With all the different 3D Formats that are out there, understanding all the terminology and how all the different 3D formats work can seem like an impossible task. Even more puzzling, is whether any given 3D format will work with your 3D TV or 3D Home Theater system. This guide has been written to provide you with an overview of all the different 3D formats out there. We have also linked to more in-depth articles on specific formats if you wish to learn more about any of the new 3D formats that have been introduced along with the HDMI 1.4 specification. A combination of the information in this guide and our 3D Compatibility Guide will provide you all the information and knowledge you need to understand everything about current 3D formats and compatibility. With the help of these guides you can be sure that all your 3D home theater components will play along nicely with each other.
Frame Sequential 3D Format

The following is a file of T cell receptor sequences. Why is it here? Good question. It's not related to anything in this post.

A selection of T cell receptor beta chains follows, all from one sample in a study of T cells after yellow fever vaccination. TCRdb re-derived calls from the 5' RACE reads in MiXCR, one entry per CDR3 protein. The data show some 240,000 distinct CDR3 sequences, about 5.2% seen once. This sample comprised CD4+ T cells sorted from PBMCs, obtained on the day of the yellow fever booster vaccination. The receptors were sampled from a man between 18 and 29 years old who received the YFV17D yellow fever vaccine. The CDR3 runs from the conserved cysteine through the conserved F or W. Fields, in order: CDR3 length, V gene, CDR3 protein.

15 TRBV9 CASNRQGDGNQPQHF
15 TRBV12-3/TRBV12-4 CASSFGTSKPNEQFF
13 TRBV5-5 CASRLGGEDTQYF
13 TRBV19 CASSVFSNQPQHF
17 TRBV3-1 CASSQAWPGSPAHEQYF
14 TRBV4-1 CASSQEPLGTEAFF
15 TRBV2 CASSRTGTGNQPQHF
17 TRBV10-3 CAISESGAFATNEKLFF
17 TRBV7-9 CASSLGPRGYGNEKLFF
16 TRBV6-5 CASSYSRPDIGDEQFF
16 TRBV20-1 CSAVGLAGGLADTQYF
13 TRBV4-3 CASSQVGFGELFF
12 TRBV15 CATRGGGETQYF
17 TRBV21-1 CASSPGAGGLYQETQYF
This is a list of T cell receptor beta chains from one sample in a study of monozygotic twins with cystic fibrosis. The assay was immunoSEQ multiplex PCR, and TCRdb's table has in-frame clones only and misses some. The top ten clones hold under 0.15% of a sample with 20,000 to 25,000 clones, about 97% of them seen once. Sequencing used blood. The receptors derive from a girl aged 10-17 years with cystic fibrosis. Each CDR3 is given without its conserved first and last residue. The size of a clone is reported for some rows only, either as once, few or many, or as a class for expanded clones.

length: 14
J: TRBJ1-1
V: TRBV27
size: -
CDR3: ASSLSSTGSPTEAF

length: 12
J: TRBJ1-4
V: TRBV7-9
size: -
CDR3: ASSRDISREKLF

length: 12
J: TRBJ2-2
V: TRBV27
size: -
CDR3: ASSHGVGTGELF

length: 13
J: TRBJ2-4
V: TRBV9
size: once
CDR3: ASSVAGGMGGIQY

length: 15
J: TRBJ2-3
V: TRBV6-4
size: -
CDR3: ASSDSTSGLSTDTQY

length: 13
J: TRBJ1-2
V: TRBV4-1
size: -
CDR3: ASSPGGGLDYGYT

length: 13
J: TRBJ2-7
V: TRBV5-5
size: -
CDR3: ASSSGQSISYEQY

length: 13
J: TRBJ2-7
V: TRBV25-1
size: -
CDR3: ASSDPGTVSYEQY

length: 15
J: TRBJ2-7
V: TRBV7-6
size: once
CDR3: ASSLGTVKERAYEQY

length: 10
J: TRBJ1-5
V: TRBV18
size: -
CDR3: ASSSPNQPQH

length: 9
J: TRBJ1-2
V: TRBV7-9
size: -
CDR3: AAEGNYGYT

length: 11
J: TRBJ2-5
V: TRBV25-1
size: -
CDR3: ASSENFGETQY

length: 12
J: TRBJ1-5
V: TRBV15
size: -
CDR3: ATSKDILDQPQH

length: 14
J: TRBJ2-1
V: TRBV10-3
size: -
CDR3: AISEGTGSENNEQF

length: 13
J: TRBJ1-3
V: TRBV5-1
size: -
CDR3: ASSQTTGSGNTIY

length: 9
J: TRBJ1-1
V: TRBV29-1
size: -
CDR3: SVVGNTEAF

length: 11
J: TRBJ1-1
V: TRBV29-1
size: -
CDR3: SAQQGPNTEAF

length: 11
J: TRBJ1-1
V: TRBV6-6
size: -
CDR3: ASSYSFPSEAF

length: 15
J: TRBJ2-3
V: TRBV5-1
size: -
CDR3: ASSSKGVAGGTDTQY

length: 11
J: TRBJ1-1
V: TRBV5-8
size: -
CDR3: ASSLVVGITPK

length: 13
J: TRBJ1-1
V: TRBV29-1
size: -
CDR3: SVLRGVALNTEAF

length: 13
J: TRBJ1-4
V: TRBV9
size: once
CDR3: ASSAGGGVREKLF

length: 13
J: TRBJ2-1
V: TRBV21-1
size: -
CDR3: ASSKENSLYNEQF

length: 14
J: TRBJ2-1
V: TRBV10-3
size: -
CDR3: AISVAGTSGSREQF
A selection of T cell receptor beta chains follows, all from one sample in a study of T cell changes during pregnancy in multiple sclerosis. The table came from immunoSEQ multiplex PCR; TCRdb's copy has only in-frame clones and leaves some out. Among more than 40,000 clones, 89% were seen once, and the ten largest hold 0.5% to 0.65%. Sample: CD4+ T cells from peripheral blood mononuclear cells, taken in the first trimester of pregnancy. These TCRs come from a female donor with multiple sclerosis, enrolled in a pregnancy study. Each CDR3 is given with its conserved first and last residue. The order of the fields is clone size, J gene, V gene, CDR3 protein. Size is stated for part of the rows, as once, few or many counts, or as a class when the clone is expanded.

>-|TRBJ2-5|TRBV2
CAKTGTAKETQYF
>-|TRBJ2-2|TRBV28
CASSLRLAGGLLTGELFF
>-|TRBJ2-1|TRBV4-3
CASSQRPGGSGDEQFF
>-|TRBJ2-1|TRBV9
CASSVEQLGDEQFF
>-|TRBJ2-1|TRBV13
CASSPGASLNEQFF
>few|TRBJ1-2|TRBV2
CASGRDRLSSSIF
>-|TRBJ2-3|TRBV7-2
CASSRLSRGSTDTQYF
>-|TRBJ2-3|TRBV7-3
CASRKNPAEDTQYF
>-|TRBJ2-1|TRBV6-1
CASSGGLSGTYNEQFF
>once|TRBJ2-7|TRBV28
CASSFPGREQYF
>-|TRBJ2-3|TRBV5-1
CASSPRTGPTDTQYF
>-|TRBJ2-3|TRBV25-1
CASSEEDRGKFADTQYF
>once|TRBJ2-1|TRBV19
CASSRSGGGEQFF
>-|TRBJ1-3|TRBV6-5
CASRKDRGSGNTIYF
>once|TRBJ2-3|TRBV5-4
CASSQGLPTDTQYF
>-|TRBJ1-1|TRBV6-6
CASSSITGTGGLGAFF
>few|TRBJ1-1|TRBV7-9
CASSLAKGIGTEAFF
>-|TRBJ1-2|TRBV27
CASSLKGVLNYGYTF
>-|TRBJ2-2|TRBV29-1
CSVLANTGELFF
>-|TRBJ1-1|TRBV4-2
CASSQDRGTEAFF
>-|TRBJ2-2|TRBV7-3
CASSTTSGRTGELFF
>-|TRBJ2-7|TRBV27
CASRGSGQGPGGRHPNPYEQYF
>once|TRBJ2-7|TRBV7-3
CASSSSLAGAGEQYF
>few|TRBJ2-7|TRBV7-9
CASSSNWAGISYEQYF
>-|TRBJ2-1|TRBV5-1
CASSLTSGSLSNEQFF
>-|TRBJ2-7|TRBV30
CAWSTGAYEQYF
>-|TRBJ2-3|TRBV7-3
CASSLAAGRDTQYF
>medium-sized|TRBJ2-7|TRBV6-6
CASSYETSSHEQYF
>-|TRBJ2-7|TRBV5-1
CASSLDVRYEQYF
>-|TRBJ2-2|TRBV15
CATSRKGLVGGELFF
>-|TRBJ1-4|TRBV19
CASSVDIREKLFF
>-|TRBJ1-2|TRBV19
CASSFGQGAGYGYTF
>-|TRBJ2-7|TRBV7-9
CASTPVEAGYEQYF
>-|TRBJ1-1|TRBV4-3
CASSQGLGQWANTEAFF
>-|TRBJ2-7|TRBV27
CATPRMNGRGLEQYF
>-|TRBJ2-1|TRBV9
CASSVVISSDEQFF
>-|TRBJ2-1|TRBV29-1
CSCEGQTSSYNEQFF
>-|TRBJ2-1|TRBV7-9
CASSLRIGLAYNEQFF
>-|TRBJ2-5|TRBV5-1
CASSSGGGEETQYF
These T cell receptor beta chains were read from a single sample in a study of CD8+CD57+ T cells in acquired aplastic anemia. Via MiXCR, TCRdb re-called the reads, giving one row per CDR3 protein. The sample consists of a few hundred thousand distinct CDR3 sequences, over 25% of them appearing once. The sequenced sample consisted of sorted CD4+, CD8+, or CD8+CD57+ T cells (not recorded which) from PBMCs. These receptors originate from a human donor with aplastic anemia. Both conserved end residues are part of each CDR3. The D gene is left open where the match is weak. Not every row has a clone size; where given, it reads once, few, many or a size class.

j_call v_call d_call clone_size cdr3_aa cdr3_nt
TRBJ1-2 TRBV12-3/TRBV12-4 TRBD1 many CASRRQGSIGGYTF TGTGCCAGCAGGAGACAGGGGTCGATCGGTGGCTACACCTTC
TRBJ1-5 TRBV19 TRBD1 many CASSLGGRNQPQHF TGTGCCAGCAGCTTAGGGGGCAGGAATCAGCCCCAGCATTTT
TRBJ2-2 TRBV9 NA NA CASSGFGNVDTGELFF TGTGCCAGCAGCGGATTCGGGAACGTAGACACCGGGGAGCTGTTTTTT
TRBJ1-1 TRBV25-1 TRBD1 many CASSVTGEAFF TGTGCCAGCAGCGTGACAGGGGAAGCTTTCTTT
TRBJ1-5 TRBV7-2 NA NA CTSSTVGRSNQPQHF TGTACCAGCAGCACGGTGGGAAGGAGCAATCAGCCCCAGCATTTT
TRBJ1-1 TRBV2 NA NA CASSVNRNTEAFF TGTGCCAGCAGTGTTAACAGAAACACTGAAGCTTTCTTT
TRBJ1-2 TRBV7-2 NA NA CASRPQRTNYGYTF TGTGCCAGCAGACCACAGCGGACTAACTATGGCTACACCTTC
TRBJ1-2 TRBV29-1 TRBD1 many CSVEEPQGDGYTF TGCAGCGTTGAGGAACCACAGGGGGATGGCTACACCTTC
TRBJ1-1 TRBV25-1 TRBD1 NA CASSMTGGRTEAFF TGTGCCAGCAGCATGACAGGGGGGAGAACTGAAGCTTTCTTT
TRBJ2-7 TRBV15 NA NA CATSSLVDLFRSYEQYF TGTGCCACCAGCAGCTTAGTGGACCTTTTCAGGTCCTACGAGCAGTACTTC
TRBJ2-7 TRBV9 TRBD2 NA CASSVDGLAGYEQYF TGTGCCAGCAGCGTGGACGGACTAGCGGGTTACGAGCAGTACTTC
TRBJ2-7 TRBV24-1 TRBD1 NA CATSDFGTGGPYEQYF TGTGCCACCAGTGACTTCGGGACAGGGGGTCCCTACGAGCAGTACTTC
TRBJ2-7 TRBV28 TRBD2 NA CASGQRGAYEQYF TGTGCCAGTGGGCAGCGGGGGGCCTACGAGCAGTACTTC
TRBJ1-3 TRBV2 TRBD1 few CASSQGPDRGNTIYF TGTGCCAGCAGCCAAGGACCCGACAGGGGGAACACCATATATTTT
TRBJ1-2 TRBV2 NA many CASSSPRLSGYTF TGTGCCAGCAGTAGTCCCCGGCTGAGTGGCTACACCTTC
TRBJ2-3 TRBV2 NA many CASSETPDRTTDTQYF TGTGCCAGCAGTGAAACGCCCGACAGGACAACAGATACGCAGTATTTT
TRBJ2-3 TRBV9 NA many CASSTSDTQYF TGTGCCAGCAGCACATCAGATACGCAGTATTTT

The Frame Sequential 3D Format consists of a sequence of alternating frames where each frame is typically at HD resolution where each successive frame contains the image for one or the other eye. So if the first frame carries the Left eye image, the next one will have the Right eye image, then the left eye image again, and so on and so forth. The key point to note is that practically all 3D TVs currently (all Active Shutter based, as well as some Passive 3D Displays) display the final 3D content on the screen in a Frame Sequential manner so as to work with Active Shutter 3D glasses. All HDMI 1.4 3D displays will be able to take a number of different 3D formats (see below) as inputs and convert them into the Frame Sequential format for final display on the screen. Be sure to read our 3D Frame Sequential Guide for more information and details.